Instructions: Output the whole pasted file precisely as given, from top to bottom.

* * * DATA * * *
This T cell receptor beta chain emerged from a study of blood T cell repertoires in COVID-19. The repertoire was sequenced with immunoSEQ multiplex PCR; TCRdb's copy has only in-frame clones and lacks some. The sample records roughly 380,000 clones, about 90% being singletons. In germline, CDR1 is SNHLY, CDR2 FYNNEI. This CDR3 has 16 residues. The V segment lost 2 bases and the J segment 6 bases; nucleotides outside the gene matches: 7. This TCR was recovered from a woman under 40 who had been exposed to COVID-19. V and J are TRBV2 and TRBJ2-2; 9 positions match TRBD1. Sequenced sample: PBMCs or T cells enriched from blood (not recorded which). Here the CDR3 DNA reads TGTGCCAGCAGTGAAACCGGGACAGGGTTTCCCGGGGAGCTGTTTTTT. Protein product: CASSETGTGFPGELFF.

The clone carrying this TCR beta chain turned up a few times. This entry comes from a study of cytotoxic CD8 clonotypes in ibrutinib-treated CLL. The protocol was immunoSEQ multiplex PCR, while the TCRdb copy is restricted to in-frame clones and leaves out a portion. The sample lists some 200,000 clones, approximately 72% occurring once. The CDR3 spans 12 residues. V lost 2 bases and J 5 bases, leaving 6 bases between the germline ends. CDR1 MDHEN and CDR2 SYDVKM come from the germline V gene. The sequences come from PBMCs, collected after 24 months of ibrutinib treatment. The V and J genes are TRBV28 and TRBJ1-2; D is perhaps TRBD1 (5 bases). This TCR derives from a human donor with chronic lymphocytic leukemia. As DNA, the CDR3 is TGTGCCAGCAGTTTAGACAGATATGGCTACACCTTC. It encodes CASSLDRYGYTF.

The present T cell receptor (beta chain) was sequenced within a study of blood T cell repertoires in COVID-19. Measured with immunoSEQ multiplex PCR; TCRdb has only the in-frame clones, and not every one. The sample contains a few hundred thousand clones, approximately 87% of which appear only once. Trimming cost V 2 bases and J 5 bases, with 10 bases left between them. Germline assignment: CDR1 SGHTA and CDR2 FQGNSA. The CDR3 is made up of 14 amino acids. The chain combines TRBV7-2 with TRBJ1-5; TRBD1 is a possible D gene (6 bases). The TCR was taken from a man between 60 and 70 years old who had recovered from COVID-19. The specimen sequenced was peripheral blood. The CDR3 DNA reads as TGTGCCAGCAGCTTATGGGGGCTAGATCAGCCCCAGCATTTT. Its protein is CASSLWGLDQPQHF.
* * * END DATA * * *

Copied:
This T cell receptor beta chain emerged from a study of blood T cell repertoires in COVID-19. The repertoire was sequenced with immunoSEQ multiplex PCR; TCRdb's copy has only in-frame clones and lacks some. The sample records roughly 380,000 clones, about 90% being singletons. In germline, CDR1 is SNHLY, CDR2 FYNNEI. This CDR3 has 16 residues. The V segment lost 2 bases and the J segment 6 bases; nucleotides outside the gene matches: 7. This TCR was recovered from a woman under 40 who had been exposed to COVID-19. V and J are TRBV2 and TRBJ2-2; 9 positions match TRBD1. Sequenced sample: PBMCs or T cells enriched from blood (not recorded which). Here the CDR3 DNA reads TGTGCCAGCAGTGAAACCGGGACAGGGTTTCCCGGGGAGCTGTTTTTT. Protein product: CASSETGTGFPGELFF.

The clone carrying this TCR beta chain turned up a few times. This entry comes from a study of cytotoxic CD8 clonotypes in ibrutinib-treated CLL. The protocol was immunoSEQ multiplex PCR, while the TCRdb copy is restricted to in-frame clones and leaves out a portion. The sample lists some 200,000 clones, approximately 72% occurring once. The CDR3 spans 12 residues. V lost 2 bases and J 5 bases, leaving 6 bases between the germline ends. CDR1 MDHEN and CDR2 SYDVKM come from the germline V gene. The sequences come from PBMCs, collected after 24 months of ibrutinib treatment. The V and J genes are TRBV28 and TRBJ1-2; D is perhaps TRBD1 (5 bases). This TCR derives from a human donor with chronic lymphocytic leukemia. As DNA, the CDR3 is TGTGCCAGCAGTTTAGACAGATATGGCTACACCTTC. It encodes CASSLDRYGYTF.

The present T cell receptor (beta chain) was sequenced within a study of blood T cell repertoires in COVID-19. Measured with immunoSEQ multiplex PCR; TCRdb has only the in-frame clones, and not every one. The sample contains a few hundred thousand clones, approximately 87% of which appear only once. Trimming cost V 2 bases and J 5 bases, with 10 bases left between them. Germline assignment: CDR1 SGHTA and CDR2 FQGNSA. The CDR3 is made up of 14 amino acids. The chain combines TRBV7-2 with TRBJ1-5; TRBD1 is a possible D gene (6 bases). The TCR was taken from a man between 60 and 70 years old who had recovered from COVID-19. The specimen sequenced was peripheral blood. The CDR3 DNA reads as TGTGCCAGCAGCTTATGGGGGCTAGATCAGCCCCAGCATTTT. Its protein is CASSLWGLDQPQHF.